Federal probe finds ‘misconduct’ in Newark PD
A three-year federal probe has revealed numerous counts of misconduct within the Newark Police Department.
A report from the U.S. Department of Justice revealed the Newark PD violated the First and Fourth Amendments of citizens, engaged in excessive force, stole property from civilians and regularly stopped individuals with no constitutional reasoning.
U.S. Attorney Paul Fishman outlined the report Tuesday in Newark, joined by city mayor Ras Baraka and local law enforcement officials.
The report was the culmination of a three-year study following complaints from the American Civil Liberties Union and looks as far back as six years for patterns of misconduct. The report found nearly three-quarters of pedestrian stops were made by police without constitutional reasoning.
"NPD officers conducted thousands of stops that included warrant checks for individuals whose actions were described merely as 'milling, loitering and wandering,'" said Jocelyn Samuels, acting Assistant Attorney General for the Civil Rights Division in Washington, D.C.
Fishman said some of the people who were "stopped and arrested were lawfully objecting to police action." There were also reported thefts of citizens' property, specifically by officers in narcotics, gangs, and prisoner processing departments.
"The patterns of misconduct we have found reflect policing that too often disregards the law," Samuels said.
One of the most troubling things Fishman discussed was the lack of oversight in managing conduct, investigating citizen's complaints and overseeing investigations of excessive force. The U.S. Attorney said in a six-and-a-half-year span, the Newark Police Department sustained only one complaint of an officer using unreasonable force -- a "stunningly low" number for the state's largest city.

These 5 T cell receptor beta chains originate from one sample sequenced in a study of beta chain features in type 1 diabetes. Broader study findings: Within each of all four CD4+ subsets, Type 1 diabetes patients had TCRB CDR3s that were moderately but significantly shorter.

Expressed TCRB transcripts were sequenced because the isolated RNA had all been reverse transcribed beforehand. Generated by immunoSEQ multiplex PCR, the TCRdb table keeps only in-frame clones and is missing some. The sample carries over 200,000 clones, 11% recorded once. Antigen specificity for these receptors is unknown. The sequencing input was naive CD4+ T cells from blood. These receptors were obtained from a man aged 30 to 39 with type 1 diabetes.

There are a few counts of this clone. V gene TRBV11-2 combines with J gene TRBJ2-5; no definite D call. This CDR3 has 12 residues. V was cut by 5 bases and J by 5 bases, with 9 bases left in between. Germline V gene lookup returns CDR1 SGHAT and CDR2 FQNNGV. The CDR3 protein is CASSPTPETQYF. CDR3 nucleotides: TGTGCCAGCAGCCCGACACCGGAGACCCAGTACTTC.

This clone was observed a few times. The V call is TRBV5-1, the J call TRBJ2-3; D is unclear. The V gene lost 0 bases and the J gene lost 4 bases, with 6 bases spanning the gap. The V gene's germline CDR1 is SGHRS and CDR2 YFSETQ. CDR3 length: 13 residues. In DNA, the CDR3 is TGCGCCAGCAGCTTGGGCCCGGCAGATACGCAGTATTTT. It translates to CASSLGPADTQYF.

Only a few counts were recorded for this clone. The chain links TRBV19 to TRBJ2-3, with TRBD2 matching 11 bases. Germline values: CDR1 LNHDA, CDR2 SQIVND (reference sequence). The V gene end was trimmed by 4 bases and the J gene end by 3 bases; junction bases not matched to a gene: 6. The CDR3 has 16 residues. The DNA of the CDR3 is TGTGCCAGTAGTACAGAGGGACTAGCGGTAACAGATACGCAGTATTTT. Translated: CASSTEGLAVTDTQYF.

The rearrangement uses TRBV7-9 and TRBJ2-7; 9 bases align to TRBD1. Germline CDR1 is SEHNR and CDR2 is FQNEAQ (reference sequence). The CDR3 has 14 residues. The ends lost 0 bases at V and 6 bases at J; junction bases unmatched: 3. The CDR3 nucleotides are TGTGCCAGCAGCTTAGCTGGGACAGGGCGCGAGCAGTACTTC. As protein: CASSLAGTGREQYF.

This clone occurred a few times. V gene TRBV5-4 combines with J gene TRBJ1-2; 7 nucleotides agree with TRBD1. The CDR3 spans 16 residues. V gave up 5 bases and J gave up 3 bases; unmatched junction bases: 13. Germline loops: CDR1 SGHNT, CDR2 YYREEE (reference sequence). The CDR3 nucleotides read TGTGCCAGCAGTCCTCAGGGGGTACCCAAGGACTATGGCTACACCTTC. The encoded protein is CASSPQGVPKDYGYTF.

"The training on the use of force isn't good enough, the reports themselves are inadequate, there are a lot of situations where force has been used and not reported at all, and the investigations from internal affairs have been woefully substandard," Fishman said.
Newark and the Justice Department have reached a preliminary agreement and an independent monitor is expected to be named by mid-September when a federal judge finalizes everything.
The final agreement is expected to have some form of civilian review, closer use-of-force documentation and review, improved internal affairs practices, consistent application of discipline, improved data collection, better safeguarding of personal property and an early warning system of infractions and misconduct to aid management.
A monitoring period expected to last several years will include benchmarks for the department to meet.
"One could look at this, 22 days in as mayor, that the roof is caving in, but I look at it as an opportunity to build a new roof," Baraka said. "We are excited, not about the bad acts of a few police officers in our department, we are excited that we have the ability to transform the Newark police department."